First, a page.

Hoo boy! It’s been a while since I’ve stepped to the mic. Things have been a little hairy on this end lately between work (freelance on top of 9-to-5), parenting and a trip to the Pacific Northwest (posts of our scouting trip/food tour to come).
But I’m back in the house, and I bring you the O.G. half-moon cookie recipe from Hemstrought’s Bakery. To wit:
“Half-Moons originated in Utica, NY at the famous Hemstrought’s Bakery in the early part of the 20th century.” (The ever-dependable Wikipedia)
This was most likely the cookie served at Dan-Dee Donuts when I was a kid, so no exploration could be complete without a shot at making these at home.
Saveur magazine published the recipe in 2000.
I started the process at 8pm on a Saturday night. Do yourself a favor: begin much, much earlier in the day. Yes, Saveur classifies the recipe as “easy”, and while definitely not super-complicated, making a batch of these cookies is involved.
And messy. But then again, I am a novice volume-baker. And since the 30-yield recipe posted by Saveur was already an adaptation of a version that produces 2,400 cookies, I didn’t want to re-adapt it for a still smaller batch. It was too late at night to do the math. Besides, like sea turtle hatchlings scurrying to water, I knew that not every cookie was going to make it intact from Silpat to cooling rack, so having extras couldn’t be a bad thing.
The standard black and whites I see around the City have a vanilla cookie base. That’s a shame. Chocolate is the foundation of a Central New York half-moon cookie. After sifting and mixing, beating and scooping, the batter mousse-like in density and appearance. Sure, the batter doesn’t look so appetizing coming out of the ice cream scooper, but 12 minutes in the oven creates magic.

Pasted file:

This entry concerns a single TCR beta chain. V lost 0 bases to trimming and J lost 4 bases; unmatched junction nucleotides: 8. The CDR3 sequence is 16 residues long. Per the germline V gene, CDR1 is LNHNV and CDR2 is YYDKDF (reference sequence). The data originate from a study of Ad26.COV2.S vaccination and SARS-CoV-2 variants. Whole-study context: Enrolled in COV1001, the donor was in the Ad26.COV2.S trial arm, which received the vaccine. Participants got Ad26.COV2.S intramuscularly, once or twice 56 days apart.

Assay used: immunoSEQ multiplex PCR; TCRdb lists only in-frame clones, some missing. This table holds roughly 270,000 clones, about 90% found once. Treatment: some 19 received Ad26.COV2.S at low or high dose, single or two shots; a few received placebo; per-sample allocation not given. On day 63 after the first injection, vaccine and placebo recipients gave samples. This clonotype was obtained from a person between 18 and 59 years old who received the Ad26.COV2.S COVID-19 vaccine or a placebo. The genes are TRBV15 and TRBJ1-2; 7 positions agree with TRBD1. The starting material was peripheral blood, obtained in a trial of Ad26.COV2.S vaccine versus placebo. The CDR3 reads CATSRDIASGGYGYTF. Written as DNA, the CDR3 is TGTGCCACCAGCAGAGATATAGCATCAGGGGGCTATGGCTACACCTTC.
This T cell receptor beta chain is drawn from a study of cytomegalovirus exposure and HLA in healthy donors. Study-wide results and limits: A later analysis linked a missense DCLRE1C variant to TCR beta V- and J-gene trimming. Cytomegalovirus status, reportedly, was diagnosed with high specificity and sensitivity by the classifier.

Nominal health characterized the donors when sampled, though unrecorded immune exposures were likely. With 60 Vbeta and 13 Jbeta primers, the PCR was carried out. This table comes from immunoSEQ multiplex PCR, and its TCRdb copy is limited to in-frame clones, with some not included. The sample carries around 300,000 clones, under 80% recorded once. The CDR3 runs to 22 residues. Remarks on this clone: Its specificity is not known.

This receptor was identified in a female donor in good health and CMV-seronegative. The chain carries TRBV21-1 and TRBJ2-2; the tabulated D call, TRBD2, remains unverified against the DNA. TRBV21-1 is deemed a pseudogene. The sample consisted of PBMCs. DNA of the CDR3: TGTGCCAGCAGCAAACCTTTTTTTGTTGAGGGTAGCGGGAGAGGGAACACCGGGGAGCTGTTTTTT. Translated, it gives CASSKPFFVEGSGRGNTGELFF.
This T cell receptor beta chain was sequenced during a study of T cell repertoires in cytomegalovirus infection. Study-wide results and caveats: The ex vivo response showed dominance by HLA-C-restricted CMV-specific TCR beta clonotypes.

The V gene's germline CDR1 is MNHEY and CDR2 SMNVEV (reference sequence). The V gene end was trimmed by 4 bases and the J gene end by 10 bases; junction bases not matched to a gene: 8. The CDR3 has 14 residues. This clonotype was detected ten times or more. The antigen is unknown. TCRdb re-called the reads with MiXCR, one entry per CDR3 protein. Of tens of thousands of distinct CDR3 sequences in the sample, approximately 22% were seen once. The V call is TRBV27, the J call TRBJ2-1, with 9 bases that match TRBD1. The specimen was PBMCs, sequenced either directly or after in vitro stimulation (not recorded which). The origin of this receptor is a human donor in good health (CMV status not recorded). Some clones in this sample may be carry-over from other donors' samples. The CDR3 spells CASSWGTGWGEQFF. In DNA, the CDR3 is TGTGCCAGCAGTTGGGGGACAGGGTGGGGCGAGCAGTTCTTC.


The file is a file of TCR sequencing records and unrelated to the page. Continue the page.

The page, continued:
My stand mixer received a workout. Its motor whirred and body rocked from side to side while first mixing the batter and then the buttercream frosting. Plumes of confectioners’ sugar billowed from the bowl while mixing the latter, dusting the countertop. The confectioners’ sugar was the ingredient that stood out most to me when making my shopping list, mainly because the fudge and buttercream icings combined to call for over eleven cups of it. But…MMMAN, was the buttercream good!
Once the cookies were baked, and the buttercream mixed, I fired up the (makeshift) double-boiler for the fudge icing. I’ve done chocolate-covered fruit before, so the technique wasn’t entirely new to me, but there was a moment when I freaked, thinking my melted chocolate had seized beyond salvation. A few tablespoons of water brought us back from DefCon 1.
Okay, so we’re now past 11pm, and I haven’t even begun icing (let alone cleaning up). I started frosting the two-dozen cookies fudge side first. So, to keep the fudge spreadable, the mixture remains on the double boiler. I held each cookie aloft in my left hand while spreading the fudge over half of the cookie with a frosting spatula in my right. And yes, I dripped molten lava fudge on the fingers of my left hand. Repeatedly.
By the time I was ready for a second pass, armed this time with buttercream, the fudge had cooled and set to form a bit of a shell on the cookies. The vanilla was much less dangerous, and honestly made me a little gitty to apply. It was happening! My counters overflowed with THE cookie I hadn’t eaten in twenty-five years.
So, I ate half-moons for a week and a half. And it was a delight! Almost like a ragù, a couple of days of settling actually seemed to enhance the flavor and composition of the cookies. The time certainly made them more stable for one-handed eating.
But yeah, it was a LOT. I thought about bringing them to work the following Monday, and then I thought: “Nah.” Maybe next time.
I’m a little half-mooned out, and it’ll be a little while before I get back on that horse. But for a glorious ten-day stretch, pounding half-moons and pint glasses of cold milk transported me to an earlier age. All that was missing was the USA Cartoon Express.
Visit Saveur.com for the Hemstrought’s Bakery half-moon cookie recipe.